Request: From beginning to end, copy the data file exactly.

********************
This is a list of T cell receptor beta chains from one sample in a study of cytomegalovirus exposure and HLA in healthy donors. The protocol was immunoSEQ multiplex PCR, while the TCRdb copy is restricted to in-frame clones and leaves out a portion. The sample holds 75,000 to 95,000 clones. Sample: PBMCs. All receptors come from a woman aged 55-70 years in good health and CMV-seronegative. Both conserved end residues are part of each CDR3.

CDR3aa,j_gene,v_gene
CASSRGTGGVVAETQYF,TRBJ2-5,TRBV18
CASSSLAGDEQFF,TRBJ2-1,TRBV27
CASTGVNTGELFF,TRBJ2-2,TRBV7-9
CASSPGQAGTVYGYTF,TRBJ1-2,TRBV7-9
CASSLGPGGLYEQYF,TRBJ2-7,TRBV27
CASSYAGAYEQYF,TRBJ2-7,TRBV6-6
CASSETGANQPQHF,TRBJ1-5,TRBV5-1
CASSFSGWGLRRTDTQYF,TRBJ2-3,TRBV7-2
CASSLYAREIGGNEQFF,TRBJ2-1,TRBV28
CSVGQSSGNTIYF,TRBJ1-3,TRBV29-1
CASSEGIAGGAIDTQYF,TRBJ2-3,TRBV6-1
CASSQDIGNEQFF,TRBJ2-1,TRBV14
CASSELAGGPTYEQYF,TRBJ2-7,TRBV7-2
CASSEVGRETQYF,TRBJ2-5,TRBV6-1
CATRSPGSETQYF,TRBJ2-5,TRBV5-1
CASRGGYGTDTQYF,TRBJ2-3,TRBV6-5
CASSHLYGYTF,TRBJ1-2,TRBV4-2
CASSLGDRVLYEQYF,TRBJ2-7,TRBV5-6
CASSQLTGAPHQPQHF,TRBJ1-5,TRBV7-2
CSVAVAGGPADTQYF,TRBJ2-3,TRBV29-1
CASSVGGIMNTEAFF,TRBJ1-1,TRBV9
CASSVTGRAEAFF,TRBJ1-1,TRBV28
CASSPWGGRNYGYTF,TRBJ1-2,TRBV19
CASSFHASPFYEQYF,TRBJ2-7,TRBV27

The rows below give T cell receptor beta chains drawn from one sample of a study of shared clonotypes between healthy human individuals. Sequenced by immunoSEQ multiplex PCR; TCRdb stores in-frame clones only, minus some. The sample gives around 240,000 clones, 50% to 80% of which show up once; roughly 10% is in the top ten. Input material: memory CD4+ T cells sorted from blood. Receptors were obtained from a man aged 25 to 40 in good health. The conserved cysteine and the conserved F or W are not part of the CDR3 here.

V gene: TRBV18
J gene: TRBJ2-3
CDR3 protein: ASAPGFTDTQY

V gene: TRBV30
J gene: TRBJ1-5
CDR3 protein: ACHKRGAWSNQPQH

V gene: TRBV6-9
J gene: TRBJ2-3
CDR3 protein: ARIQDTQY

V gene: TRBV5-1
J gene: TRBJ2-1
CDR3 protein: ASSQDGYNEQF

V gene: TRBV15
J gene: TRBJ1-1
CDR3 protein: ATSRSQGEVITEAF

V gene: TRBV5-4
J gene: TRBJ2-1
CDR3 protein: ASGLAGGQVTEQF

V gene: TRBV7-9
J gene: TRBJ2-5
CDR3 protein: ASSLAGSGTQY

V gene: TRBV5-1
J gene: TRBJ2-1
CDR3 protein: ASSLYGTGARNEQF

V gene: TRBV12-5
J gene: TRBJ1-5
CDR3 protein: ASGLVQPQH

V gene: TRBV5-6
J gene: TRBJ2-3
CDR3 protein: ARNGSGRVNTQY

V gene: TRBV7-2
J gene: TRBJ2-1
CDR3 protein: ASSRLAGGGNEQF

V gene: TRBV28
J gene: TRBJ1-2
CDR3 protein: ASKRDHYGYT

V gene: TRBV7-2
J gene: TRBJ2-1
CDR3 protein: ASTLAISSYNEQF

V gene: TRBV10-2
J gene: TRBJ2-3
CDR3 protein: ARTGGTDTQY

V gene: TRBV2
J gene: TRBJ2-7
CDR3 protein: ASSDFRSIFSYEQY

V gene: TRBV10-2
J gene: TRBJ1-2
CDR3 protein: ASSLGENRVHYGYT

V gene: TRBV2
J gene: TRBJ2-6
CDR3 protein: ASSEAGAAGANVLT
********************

This is a list of T cell receptor beta chains from one sample in a study of cytomegalovirus exposure and HLA in healthy donors. The protocol was immunoSEQ multiplex PCR, while the TCRdb copy is restricted to in-frame clones and leaves out a portion. The sample holds 75,000 to 95,000 clones. Sample: PBMCs. All receptors come from a woman aged 55-70 years in good health and CMV-seronegative. Both conserved end residues are part of each CDR3.

CDR3aa,j_gene,v_gene
CASSRGTGGVVAETQYF,TRBJ2-5,TRBV18
CASSSLAGDEQFF,TRBJ2-1,TRBV27
CASTGVNTGELFF,TRBJ2-2,TRBV7-9
CASSPGQAGTVYGYTF,TRBJ1-2,TRBV7-9
CASSLGPGGLYEQYF,TRBJ2-7,TRBV27
CASSYAGAYEQYF,TRBJ2-7,TRBV6-6
CASSETGANQPQHF,TRBJ1-5,TRBV5-1
CASSFSGWGLRRTDTQYF,TRBJ2-3,TRBV7-2
CASSLYAREIGGNEQFF,TRBJ2-1,TRBV28
CSVGQSSGNTIYF,TRBJ1-3,TRBV29-1
CASSEGIAGGAIDTQYF,TRBJ2-3,TRBV6-1
CASSQDIGNEQFF,TRBJ2-1,TRBV14
CASSELAGGPTYEQYF,TRBJ2-7,TRBV7-2
CASSEVGRETQYF,TRBJ2-5,TRBV6-1
CATRSPGSETQYF,TRBJ2-5,TRBV5-1
CASRGGYGTDTQYF,TRBJ2-3,TRBV6-5
CASSHLYGYTF,TRBJ1-2,TRBV4-2
CASSLGDRVLYEQYF,TRBJ2-7,TRBV5-6
CASSQLTGAPHQPQHF,TRBJ1-5,TRBV7-2
CSVAVAGGPADTQYF,TRBJ2-3,TRBV29-1
CASSVGGIMNTEAFF,TRBJ1-1,TRBV9
CASSVTGRAEAFF,TRBJ1-1,TRBV28
CASSPWGGRNYGYTF,TRBJ1-2,TRBV19
CASSFHASPFYEQYF,TRBJ2-7,TRBV27

The rows below give T cell receptor beta chains drawn from one sample of a study of shared clonotypes between healthy human individuals. Sequenced by immunoSEQ multiplex PCR; TCRdb stores in-frame clones only, minus some. The sample gives around 240,000 clones, 50% to 80% of which show up once; roughly 10% is in the top ten. Input material: memory CD4+ T cells sorted from blood. Receptors were obtained from a man aged 25 to 40 in good health. The conserved cysteine and the conserved F or W are not part of the CDR3 here.

V gene: TRBV18
J gene: TRBJ2-3
CDR3 protein: ASAPGFTDTQY

V gene: TRBV30
J gene: TRBJ1-5
CDR3 protein: ACHKRGAWSNQPQH

V gene: TRBV6-9
J gene: TRBJ2-3
CDR3 protein: ARIQDTQY

V gene: TRBV5-1
J gene: TRBJ2-1
CDR3 protein: ASSQDGYNEQF

V gene: TRBV15
J gene: TRBJ1-1
CDR3 protein: ATSRSQGEVITEAF

V gene: TRBV5-4
J gene: TRBJ2-1
CDR3 protein: ASGLAGGQVTEQF

V gene: TRBV7-9
J gene: TRBJ2-5
CDR3 protein: ASSLAGSGTQY

V gene: TRBV5-1
J gene: TRBJ2-1
CDR3 protein: ASSLYGTGARNEQF

V gene: TRBV12-5
J gene: TRBJ1-5
CDR3 protein: ASGLVQPQH

V gene: TRBV5-6
J gene: TRBJ2-3
CDR3 protein: ARNGSGRVNTQY

V gene: TRBV7-2
J gene: TRBJ2-1
CDR3 protein: ASSRLAGGGNEQF

V gene: TRBV28
J gene: TRBJ1-2
CDR3 protein: ASKRDHYGYT

V gene: TRBV7-2
J gene: TRBJ2-1
CDR3 protein: ASTLAISSYNEQF

V gene: TRBV10-2
J gene: TRBJ2-3
CDR3 protein: ARTGGTDTQY

V gene: TRBV2
J gene: TRBJ2-7
CDR3 protein: ASSDFRSIFSYEQY

V gene: TRBV10-2
J gene: TRBJ1-2
CDR3 protein: ASSLGENRVHYGYT

V gene: TRBV2
J gene: TRBJ2-6
CDR3 protein: ASSEAGAAGANVLT